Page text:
Exactly a year after Ted Baillieu was pressured out of the premiership, the two-party preferred vote of 47-53 per cent is precisely what it was then.

The antics of the Victorian Liberals have done nothing to promote their re-election chances.

Rogue Liberal Geoff Shaw, who now sits as an independent with the balance of power, has held the government to ransom, including forcing Ken Smith to stand down from the speakership.

The latest own goal has been the weekend humiliation of Premier Denis Napthine in the preselection for the seat of Kew. This saw well-regarded Community Services minister Mary Wooldridge (whose Doncaster seat was abolished in a redistribution) trounced (151-105) by Tim Smith, a 30-year local branch president who has been assiduously assembling the numbers.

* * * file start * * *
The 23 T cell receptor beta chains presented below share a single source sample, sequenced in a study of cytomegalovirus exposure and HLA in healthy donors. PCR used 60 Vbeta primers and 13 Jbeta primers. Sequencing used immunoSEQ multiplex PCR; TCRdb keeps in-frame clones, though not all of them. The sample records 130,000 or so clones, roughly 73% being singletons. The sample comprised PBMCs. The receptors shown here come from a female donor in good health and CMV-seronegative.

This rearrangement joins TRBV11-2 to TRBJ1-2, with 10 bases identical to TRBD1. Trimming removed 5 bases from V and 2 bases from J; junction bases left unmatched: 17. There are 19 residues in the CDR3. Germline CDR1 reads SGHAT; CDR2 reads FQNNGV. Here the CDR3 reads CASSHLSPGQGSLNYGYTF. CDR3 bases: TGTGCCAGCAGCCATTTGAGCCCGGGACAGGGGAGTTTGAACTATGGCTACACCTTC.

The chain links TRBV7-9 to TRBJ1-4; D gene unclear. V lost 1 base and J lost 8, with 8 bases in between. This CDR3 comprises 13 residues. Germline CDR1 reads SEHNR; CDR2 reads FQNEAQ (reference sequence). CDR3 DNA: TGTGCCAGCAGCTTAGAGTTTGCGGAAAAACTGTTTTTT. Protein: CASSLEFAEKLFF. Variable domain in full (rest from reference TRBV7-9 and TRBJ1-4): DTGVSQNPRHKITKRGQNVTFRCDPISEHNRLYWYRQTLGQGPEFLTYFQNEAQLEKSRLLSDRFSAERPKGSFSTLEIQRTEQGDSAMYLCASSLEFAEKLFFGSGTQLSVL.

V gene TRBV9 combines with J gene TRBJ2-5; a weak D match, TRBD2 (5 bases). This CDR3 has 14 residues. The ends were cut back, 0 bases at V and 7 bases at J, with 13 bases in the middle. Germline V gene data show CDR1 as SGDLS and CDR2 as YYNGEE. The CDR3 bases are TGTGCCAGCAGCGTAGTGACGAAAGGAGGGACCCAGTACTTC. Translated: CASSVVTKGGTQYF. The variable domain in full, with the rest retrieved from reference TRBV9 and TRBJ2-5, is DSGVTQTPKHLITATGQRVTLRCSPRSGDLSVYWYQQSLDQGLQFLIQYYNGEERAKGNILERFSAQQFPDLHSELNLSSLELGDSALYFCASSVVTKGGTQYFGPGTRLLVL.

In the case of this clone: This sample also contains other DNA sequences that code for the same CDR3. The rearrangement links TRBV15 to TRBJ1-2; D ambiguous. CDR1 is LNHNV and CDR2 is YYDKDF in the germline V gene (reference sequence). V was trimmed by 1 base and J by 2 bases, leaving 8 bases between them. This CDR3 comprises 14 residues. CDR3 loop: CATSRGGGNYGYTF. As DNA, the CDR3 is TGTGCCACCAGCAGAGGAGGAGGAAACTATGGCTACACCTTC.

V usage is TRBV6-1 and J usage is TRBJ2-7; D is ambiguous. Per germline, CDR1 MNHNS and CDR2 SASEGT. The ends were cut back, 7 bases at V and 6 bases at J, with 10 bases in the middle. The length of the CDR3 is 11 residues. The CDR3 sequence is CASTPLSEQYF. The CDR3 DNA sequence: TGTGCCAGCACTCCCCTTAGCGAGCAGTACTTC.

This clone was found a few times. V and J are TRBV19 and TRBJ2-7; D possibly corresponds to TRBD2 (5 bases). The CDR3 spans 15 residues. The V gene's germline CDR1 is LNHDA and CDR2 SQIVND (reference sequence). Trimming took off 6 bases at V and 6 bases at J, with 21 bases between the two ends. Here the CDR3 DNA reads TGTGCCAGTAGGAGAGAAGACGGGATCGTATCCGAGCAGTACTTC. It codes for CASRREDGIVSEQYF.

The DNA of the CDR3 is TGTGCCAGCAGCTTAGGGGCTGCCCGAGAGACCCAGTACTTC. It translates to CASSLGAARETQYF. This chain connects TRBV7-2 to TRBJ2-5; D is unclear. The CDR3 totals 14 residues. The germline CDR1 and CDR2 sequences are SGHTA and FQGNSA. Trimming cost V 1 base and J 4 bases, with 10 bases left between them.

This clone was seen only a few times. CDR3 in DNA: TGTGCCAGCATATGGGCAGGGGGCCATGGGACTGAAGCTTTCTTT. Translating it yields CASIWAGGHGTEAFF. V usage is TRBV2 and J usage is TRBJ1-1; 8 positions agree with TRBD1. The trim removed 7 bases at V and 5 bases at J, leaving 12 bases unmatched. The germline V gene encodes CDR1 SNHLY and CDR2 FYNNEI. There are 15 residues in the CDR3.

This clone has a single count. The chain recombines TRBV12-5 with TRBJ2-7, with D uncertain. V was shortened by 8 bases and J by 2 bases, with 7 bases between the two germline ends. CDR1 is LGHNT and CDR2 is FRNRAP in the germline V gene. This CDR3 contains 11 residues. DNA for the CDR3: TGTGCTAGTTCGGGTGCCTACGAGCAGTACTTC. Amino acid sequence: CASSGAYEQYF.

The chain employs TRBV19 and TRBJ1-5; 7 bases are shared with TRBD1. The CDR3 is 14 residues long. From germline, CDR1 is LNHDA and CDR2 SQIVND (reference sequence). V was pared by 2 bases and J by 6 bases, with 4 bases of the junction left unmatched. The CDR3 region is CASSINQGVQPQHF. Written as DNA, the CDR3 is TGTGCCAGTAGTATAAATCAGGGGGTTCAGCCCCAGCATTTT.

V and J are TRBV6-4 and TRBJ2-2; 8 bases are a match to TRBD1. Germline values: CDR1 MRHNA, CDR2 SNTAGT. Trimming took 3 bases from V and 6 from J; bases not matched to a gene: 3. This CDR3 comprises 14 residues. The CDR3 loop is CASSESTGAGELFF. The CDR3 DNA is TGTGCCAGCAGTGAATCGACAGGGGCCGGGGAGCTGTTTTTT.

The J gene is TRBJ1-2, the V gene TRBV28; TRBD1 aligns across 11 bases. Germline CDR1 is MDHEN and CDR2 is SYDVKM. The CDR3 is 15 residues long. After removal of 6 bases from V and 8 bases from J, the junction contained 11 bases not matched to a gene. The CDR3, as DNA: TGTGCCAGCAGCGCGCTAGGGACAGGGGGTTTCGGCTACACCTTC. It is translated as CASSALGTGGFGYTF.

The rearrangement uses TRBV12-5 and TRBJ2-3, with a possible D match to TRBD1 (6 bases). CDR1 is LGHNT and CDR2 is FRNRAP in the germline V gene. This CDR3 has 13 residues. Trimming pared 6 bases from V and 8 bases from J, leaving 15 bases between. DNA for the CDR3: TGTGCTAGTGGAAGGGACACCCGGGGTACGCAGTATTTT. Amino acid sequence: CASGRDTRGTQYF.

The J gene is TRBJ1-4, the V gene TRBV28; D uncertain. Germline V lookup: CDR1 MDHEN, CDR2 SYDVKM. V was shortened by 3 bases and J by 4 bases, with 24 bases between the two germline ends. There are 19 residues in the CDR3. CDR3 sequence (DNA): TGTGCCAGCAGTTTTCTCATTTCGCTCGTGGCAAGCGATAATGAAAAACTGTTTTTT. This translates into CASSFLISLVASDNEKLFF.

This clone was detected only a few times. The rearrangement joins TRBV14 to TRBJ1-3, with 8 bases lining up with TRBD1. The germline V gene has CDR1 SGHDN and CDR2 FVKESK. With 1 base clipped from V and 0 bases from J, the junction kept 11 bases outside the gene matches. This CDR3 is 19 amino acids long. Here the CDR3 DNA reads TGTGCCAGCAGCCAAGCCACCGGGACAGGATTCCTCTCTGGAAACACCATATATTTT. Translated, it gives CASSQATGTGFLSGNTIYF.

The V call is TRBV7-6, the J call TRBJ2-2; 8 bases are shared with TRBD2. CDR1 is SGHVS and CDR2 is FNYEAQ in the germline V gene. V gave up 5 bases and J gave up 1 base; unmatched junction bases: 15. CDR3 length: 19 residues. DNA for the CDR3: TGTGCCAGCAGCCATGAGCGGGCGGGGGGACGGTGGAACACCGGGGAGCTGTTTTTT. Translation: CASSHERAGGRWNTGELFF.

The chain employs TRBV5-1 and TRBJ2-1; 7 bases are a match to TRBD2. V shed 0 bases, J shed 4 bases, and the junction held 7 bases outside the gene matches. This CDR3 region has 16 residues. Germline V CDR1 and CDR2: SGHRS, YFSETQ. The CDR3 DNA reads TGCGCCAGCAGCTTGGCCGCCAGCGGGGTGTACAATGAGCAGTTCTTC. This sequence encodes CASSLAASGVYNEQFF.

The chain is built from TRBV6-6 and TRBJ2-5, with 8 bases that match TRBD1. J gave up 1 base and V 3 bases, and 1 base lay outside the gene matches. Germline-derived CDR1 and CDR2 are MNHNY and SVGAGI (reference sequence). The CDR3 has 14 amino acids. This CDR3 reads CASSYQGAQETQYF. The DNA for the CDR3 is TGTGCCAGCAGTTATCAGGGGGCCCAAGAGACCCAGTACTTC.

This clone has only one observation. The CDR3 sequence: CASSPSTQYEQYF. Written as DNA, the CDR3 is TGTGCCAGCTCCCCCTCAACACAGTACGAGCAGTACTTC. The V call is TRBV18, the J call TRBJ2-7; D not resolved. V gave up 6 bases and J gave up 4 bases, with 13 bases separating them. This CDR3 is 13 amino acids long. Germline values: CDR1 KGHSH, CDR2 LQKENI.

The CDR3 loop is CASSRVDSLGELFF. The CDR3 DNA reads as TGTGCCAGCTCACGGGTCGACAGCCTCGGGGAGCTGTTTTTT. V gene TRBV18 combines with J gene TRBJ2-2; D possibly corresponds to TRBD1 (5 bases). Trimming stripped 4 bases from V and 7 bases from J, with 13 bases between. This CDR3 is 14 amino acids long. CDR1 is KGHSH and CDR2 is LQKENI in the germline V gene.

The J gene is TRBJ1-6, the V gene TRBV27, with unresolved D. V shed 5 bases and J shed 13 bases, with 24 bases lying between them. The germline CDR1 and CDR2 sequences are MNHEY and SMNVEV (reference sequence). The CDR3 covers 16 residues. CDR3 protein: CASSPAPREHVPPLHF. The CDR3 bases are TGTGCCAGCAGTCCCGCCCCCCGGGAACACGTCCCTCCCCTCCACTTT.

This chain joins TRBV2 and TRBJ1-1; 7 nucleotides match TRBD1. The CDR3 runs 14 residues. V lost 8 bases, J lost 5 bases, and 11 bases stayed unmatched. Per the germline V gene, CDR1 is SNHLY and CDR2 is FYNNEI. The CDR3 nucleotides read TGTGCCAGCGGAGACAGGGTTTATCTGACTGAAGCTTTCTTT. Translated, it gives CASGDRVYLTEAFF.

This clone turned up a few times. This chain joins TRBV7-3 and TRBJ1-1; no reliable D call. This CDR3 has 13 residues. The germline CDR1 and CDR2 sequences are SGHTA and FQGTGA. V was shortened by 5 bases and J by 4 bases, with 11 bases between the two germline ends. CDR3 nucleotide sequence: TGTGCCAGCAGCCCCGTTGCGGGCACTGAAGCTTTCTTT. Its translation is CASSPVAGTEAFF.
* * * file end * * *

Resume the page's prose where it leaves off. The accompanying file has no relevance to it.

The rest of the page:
The vote was a local plebiscite – which just goes to show how democracy can, in terms of the hard-nosed politics, sometimes seriously backfire.

Napthine, who had strongly backed Wooldridge, is furious, not least because those highlighting his political impotence included federal Liberals Josh Frydenberg, parliamentary secretary to the Prime Minister, and cabinet minister Kevin Andrews. Among the Smith backers also was Richard Alston, former Howard government minister who has had his eyes on the federal Liberal presidency.

Frydenberg, whose Kooyong seat covers Kew, stuck by his mate. Andrews had the special interest of seeing abortion an issue.